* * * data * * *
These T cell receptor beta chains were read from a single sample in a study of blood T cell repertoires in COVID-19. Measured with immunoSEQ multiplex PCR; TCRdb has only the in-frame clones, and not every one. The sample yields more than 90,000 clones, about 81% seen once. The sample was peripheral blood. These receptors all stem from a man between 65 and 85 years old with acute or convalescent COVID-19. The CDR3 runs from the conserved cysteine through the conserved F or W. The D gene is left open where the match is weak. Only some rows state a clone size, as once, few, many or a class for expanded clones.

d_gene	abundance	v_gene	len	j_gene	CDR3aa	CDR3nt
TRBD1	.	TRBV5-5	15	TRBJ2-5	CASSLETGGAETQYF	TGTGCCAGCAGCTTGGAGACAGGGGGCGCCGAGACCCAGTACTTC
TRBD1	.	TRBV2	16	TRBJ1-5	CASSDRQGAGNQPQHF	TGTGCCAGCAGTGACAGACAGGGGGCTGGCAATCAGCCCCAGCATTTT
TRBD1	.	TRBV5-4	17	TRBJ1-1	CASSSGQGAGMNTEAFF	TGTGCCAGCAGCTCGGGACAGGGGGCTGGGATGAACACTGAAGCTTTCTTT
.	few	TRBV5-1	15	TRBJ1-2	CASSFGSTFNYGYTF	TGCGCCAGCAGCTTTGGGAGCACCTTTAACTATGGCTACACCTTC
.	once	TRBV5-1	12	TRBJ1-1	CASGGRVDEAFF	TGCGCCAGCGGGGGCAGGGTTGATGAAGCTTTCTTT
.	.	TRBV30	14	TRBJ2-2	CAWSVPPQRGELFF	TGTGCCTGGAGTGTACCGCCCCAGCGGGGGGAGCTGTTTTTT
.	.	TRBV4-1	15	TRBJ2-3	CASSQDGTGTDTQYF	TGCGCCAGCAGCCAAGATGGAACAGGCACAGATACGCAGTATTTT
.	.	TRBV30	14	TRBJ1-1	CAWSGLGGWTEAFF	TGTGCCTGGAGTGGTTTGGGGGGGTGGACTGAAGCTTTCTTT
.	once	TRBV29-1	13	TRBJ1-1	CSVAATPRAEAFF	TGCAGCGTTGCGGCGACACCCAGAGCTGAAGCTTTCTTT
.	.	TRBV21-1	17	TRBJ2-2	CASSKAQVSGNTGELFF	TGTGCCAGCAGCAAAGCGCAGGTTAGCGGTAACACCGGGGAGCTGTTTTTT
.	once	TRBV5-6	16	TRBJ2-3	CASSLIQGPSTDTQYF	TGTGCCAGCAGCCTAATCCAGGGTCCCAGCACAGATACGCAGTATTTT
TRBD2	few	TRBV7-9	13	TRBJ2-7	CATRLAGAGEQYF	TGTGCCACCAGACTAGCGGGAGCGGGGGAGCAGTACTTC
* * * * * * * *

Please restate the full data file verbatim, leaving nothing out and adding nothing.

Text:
These T cell receptor beta chains were read from a single sample in a study of blood T cell repertoires in COVID-19. Measured with immunoSEQ multiplex PCR; TCRdb has only the in-frame clones, and not every one. The sample yields more than 90,000 clones, about 81% seen once. The sample was peripheral blood. These receptors all stem from a man between 65 and 85 years old with acute or convalescent COVID-19. The CDR3 runs from the conserved cysteine through the conserved F or W. The D gene is left open where the match is weak. Only some rows state a clone size, as once, few, many or a class for expanded clones.

d_gene	abundance	v_gene	len	j_gene	CDR3aa	CDR3nt
TRBD1	.	TRBV5-5	15	TRBJ2-5	CASSLETGGAETQYF	TGTGCCAGCAGCTTGGAGACAGGGGGCGCCGAGACCCAGTACTTC
TRBD1	.	TRBV2	16	TRBJ1-5	CASSDRQGAGNQPQHF	TGTGCCAGCAGTGACAGACAGGGGGCTGGCAATCAGCCCCAGCATTTT
TRBD1	.	TRBV5-4	17	TRBJ1-1	CASSSGQGAGMNTEAFF	TGTGCCAGCAGCTCGGGACAGGGGGCTGGGATGAACACTGAAGCTTTCTTT
.	few	TRBV5-1	15	TRBJ1-2	CASSFGSTFNYGYTF	TGCGCCAGCAGCTTTGGGAGCACCTTTAACTATGGCTACACCTTC
.	once	TRBV5-1	12	TRBJ1-1	CASGGRVDEAFF	TGCGCCAGCGGGGGCAGGGTTGATGAAGCTTTCTTT
.	.	TRBV30	14	TRBJ2-2	CAWSVPPQRGELFF	TGTGCCTGGAGTGTACCGCCCCAGCGGGGGGAGCTGTTTTTT
.	.	TRBV4-1	15	TRBJ2-3	CASSQDGTGTDTQYF	TGCGCCAGCAGCCAAGATGGAACAGGCACAGATACGCAGTATTTT
.	.	TRBV30	14	TRBJ1-1	CAWSGLGGWTEAFF	TGTGCCTGGAGTGGTTTGGGGGGGTGGACTGAAGCTTTCTTT
.	once	TRBV29-1	13	TRBJ1-1	CSVAATPRAEAFF	TGCAGCGTTGCGGCGACACCCAGAGCTGAAGCTTTCTTT
.	.	TRBV21-1	17	TRBJ2-2	CASSKAQVSGNTGELFF	TGTGCCAGCAGCAAAGCGCAGGTTAGCGGTAACACCGGGGAGCTGTTTTTT
.	once	TRBV5-6	16	TRBJ2-3	CASSLIQGPSTDTQYF	TGTGCCAGCAGCCTAATCCAGGGTCCCAGCACAGATACGCAGTATTTT
TRBD2	few	TRBV7-9	13	TRBJ2-7	CATRLAGAGEQYF	TGTGCCACCAGACTAGCGGGAGCGGGGGAGCAGTACTTC